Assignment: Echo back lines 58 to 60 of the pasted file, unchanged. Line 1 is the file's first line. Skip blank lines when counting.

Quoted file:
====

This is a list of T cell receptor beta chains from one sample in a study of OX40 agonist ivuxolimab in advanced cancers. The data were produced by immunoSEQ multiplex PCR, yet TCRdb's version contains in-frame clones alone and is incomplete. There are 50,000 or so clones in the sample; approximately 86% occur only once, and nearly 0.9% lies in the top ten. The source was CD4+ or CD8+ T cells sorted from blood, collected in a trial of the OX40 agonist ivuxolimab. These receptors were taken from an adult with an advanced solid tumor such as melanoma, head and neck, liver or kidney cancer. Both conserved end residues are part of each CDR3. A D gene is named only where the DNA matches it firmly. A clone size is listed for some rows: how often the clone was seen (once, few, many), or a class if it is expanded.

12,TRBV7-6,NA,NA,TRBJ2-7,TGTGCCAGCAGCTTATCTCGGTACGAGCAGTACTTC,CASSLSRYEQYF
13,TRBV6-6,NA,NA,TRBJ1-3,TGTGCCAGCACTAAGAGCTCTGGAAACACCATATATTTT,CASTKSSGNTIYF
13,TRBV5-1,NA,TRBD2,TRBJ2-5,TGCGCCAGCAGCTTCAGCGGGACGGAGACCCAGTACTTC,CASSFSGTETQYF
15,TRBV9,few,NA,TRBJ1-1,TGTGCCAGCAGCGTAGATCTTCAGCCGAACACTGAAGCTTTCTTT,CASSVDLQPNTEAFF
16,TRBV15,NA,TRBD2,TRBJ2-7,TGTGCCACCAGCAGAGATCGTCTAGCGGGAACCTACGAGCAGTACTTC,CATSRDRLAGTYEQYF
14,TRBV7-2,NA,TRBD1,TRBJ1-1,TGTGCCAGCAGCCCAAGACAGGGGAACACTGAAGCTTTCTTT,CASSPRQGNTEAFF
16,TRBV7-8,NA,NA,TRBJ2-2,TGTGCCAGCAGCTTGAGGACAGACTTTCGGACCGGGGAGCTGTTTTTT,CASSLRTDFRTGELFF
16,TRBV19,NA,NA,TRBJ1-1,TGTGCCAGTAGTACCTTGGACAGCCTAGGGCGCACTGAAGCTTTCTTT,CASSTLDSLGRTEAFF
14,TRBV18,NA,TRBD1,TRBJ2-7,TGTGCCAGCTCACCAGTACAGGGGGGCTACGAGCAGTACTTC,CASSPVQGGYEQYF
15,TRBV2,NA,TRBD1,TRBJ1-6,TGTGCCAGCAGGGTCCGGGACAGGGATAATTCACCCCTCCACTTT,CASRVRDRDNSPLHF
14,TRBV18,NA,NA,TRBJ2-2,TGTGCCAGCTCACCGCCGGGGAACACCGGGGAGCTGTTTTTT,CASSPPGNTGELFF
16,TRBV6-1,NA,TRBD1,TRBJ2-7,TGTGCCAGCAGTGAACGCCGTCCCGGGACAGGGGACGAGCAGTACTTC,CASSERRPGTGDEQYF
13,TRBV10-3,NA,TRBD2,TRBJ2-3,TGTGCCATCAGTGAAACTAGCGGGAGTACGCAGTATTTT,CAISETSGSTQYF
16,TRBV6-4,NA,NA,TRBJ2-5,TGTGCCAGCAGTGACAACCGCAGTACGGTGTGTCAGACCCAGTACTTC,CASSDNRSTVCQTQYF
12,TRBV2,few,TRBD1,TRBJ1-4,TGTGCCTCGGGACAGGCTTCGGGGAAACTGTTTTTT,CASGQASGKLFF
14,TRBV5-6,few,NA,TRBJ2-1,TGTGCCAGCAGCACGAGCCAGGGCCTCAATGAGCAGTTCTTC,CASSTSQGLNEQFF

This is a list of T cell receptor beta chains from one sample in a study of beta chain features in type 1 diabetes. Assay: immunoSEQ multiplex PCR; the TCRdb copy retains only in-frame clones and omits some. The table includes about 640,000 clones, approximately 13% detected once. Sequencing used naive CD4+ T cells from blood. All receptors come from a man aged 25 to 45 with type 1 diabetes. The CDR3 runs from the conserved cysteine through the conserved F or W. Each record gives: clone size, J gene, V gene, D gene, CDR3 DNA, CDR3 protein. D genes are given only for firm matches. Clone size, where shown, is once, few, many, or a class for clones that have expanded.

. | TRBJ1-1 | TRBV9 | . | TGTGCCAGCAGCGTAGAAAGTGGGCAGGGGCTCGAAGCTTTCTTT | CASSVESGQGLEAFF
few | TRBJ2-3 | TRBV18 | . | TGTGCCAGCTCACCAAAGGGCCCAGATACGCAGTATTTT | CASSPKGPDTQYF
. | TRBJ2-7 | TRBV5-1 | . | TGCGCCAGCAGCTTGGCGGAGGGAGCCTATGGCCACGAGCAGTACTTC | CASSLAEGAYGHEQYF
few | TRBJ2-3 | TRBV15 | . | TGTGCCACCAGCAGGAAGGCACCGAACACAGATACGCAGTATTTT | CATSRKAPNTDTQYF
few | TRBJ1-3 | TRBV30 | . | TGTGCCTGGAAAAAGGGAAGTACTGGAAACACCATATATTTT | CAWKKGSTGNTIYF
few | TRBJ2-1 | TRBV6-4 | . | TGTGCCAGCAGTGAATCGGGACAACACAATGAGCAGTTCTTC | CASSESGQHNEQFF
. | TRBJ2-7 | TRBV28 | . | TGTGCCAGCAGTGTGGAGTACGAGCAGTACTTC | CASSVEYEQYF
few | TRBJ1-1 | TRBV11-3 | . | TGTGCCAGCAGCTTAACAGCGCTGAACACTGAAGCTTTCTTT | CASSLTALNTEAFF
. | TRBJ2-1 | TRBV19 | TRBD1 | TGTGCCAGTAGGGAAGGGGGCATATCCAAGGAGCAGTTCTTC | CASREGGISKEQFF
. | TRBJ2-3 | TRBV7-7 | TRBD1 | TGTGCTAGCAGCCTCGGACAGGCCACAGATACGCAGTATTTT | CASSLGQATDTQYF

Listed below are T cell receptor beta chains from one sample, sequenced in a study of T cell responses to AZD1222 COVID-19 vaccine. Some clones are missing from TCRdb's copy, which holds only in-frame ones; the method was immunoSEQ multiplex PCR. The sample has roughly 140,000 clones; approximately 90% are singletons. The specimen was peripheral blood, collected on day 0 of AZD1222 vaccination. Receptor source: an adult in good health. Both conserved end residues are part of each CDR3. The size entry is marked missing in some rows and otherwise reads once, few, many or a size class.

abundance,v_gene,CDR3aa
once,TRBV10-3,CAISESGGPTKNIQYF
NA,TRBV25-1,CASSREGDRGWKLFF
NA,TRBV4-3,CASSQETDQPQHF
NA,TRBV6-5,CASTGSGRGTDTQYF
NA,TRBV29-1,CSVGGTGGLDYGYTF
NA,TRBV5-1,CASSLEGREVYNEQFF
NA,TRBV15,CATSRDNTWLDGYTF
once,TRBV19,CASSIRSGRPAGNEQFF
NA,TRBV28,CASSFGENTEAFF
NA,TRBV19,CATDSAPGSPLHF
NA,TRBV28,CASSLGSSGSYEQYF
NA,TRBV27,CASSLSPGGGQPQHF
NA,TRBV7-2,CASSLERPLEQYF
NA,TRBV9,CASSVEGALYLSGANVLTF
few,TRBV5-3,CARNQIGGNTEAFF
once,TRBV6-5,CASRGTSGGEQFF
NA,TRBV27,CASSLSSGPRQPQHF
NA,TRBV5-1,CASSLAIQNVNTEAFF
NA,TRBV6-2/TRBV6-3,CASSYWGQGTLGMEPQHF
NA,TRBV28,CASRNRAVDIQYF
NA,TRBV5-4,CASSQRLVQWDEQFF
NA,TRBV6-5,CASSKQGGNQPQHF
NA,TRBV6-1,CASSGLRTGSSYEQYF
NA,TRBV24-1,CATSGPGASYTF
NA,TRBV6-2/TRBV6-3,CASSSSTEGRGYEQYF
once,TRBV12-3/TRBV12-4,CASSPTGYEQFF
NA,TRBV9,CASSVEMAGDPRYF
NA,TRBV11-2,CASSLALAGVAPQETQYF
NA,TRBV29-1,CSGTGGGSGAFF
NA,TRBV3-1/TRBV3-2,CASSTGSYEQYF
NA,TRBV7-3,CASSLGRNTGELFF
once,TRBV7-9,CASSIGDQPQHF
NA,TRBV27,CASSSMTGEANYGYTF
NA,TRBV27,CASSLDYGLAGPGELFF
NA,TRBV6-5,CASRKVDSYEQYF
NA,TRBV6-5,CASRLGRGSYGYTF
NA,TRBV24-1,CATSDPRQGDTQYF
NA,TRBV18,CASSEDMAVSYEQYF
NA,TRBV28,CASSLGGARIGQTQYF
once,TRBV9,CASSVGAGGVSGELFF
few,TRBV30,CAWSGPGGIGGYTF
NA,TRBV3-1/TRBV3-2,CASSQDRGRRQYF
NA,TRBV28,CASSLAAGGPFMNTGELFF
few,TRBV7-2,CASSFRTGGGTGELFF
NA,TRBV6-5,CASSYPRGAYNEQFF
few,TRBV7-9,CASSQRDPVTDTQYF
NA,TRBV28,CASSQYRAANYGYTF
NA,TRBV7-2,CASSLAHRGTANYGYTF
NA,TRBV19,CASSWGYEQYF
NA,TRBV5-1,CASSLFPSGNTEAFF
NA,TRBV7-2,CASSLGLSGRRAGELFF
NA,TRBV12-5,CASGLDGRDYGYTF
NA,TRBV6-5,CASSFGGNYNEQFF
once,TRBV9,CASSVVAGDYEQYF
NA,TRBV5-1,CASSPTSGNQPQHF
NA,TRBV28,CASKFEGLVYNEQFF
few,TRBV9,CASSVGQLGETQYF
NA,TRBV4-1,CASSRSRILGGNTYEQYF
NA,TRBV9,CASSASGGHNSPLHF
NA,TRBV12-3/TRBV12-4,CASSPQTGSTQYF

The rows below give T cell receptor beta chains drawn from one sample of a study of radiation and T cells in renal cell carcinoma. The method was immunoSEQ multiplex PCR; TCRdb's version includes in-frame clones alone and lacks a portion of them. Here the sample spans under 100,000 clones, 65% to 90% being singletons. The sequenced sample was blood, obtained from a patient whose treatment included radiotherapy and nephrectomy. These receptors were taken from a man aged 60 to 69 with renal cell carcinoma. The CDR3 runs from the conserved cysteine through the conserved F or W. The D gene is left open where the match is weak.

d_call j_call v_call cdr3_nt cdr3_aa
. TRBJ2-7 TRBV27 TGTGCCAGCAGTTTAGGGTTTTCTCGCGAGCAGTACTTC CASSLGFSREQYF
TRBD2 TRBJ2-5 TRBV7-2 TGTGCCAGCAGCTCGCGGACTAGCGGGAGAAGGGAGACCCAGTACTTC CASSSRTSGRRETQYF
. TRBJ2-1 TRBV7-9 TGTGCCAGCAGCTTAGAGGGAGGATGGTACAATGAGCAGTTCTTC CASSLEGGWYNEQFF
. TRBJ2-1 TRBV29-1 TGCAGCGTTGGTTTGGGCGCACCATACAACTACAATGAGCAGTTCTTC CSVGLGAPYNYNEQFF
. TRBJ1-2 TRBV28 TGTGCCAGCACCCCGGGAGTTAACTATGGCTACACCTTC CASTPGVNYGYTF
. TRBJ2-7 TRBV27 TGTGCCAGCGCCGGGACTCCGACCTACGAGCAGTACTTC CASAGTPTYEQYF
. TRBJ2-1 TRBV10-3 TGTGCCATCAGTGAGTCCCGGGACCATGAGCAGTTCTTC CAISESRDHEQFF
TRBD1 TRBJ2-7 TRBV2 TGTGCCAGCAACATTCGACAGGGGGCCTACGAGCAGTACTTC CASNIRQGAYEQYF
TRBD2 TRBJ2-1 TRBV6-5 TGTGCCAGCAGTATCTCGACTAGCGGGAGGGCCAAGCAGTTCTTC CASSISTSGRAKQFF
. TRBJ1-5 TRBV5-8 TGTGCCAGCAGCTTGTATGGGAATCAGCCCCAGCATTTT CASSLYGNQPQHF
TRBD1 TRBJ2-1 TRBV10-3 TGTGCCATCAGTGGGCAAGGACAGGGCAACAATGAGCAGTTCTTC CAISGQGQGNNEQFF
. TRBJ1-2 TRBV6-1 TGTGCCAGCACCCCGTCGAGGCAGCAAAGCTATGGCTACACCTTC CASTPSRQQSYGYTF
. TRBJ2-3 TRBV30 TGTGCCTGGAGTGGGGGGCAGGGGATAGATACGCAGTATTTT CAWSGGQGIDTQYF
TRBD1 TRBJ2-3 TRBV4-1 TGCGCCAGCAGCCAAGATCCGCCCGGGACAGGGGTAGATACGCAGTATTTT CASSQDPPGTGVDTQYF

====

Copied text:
NA,TRBV11-2,CASSLALAGVAPQETQYF
NA,TRBV29-1,CSGTGGGSGAFF
NA,TRBV3-1/TRBV3-2,CASSTGSYEQYF